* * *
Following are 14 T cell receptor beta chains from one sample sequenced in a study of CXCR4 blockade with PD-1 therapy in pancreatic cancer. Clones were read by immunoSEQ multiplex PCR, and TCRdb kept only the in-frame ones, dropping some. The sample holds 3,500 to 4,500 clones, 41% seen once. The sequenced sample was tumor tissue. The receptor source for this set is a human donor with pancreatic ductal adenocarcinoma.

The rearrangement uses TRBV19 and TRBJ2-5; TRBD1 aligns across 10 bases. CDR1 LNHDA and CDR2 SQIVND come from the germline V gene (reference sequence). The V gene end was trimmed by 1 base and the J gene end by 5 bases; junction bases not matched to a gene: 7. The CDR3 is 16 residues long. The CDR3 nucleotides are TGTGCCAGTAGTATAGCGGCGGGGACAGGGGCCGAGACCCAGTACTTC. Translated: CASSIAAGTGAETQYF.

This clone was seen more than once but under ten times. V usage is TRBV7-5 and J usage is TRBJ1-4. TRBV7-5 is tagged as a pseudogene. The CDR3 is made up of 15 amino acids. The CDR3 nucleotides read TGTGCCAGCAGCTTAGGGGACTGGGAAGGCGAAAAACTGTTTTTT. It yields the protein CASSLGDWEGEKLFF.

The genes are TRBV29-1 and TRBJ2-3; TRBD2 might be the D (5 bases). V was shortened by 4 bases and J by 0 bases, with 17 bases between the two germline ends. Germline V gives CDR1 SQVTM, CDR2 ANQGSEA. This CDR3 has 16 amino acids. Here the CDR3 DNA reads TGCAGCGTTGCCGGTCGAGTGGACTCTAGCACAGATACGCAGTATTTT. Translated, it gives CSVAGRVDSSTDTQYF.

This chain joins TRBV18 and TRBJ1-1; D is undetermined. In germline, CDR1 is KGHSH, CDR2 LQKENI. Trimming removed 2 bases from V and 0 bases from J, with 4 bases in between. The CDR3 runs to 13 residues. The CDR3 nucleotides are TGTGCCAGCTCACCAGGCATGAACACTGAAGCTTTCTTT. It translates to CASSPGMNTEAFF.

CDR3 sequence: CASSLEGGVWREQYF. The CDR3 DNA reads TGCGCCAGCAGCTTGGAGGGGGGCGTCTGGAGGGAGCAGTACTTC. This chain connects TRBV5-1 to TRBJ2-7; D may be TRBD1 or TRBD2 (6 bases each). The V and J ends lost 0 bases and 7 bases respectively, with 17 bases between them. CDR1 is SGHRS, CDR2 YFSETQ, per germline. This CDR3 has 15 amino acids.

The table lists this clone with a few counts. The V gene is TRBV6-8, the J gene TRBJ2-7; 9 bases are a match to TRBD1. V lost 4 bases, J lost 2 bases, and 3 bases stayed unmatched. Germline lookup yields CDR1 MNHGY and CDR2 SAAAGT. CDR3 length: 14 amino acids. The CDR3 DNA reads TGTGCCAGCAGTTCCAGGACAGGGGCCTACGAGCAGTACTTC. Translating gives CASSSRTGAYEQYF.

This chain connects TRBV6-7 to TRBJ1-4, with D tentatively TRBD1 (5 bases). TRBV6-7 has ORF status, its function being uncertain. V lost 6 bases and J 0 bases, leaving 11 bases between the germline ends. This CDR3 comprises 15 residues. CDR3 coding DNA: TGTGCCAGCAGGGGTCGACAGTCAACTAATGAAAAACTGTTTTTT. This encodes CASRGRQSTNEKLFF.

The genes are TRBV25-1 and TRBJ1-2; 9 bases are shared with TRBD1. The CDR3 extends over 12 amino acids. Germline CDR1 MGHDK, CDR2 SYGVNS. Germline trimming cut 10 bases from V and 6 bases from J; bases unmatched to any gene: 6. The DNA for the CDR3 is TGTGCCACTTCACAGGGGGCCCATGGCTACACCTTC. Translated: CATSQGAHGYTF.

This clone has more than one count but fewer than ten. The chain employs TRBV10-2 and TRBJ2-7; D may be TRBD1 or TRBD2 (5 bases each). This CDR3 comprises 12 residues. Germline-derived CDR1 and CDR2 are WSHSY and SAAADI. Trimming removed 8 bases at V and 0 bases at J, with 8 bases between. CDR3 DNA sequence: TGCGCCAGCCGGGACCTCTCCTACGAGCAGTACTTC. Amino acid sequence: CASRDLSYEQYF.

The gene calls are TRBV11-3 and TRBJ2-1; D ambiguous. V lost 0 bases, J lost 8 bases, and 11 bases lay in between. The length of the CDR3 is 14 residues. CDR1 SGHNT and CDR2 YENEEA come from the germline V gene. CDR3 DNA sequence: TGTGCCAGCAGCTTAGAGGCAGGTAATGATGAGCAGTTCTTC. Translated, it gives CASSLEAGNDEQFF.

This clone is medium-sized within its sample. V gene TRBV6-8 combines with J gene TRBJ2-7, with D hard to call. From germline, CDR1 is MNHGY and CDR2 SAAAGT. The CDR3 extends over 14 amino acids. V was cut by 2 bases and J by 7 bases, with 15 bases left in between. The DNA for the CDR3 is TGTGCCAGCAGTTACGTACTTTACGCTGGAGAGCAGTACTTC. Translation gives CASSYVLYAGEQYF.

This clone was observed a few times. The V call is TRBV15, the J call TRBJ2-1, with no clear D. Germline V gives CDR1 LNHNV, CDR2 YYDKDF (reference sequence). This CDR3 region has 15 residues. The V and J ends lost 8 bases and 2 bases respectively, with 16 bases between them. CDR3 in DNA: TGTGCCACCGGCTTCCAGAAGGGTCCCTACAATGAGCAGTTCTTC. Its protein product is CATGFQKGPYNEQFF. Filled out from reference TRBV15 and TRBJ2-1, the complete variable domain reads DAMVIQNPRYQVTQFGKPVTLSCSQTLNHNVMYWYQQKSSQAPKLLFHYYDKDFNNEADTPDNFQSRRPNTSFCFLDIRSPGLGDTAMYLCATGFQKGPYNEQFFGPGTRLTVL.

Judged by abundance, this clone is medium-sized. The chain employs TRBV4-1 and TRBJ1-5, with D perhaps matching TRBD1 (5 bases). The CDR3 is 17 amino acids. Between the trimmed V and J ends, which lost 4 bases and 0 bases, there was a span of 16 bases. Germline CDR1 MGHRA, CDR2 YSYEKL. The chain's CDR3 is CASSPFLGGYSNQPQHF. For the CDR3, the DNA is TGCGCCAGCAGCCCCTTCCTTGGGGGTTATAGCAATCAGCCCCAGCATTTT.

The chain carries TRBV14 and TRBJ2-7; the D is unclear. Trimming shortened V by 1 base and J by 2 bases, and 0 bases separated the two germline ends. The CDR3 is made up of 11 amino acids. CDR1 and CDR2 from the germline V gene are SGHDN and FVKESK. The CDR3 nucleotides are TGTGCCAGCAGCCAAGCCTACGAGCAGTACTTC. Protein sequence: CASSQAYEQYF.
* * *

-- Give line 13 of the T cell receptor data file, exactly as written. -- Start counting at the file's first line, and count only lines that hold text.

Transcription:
This clone was observed a few times. The V call is TRBV15, the J call TRBJ2-1, with no clear D. Germline V gives CDR1 LNHNV, CDR2 YYDKDF (reference sequence). This CDR3 region has 15 residues. The V and J ends lost 8 bases and 2 bases respectively, with 16 bases between them. CDR3 in DNA: TGTGCCACCGGCTTCCAGAAGGGTCCCTACAATGAGCAGTTCTTC. Its protein product is CATGFQKGPYNEQFF. Filled out from reference TRBV15 and TRBJ2-1, the complete variable domain reads DAMVIQNPRYQVTQFGKPVTLSCSQTLNHNVMYWYQQKSSQAPKLLFHYYDKDFNNEADTPDNFQSRRPNTSFCFLDIRSPGLGDTAMYLCATGFQKGPYNEQFFGPGTRLTVL.